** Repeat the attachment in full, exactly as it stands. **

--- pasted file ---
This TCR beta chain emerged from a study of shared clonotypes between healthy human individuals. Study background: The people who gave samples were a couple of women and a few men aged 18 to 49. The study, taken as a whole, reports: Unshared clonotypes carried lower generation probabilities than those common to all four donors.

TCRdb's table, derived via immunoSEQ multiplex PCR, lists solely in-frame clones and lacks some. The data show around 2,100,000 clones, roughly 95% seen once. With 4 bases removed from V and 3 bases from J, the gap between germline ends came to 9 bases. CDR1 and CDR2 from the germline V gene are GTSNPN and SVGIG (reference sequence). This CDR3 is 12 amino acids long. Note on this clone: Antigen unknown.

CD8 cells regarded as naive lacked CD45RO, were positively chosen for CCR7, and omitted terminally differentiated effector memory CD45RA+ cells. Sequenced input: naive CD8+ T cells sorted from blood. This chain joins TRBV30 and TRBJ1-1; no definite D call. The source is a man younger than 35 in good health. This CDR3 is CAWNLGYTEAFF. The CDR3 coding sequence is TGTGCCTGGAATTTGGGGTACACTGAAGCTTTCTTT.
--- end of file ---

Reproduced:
This TCR beta chain emerged from a study of shared clonotypes between healthy human individuals. Study background: The people who gave samples were a couple of women and a few men aged 18 to 49. The study, taken as a whole, reports: Unshared clonotypes carried lower generation probabilities than those common to all four donors.

TCRdb's table, derived via immunoSEQ multiplex PCR, lists solely in-frame clones and lacks some. The data show around 2,100,000 clones, roughly 95% seen once. With 4 bases removed from V and 3 bases from J, the gap between germline ends came to 9 bases. CDR1 and CDR2 from the germline V gene are GTSNPN and SVGIG (reference sequence). This CDR3 is 12 amino acids long. Note on this clone: Antigen unknown.

CD8 cells regarded as naive lacked CD45RO, were positively chosen for CCR7, and omitted terminally differentiated effector memory CD45RA+ cells. Sequenced input: naive CD8+ T cells sorted from blood. This chain joins TRBV30 and TRBJ1-1; no definite D call. The source is a man younger than 35 in good health. This CDR3 is CAWNLGYTEAFF. The CDR3 coding sequence is TGTGCCTGGAATTTGGGGTACACTGAAGCTTTCTTT.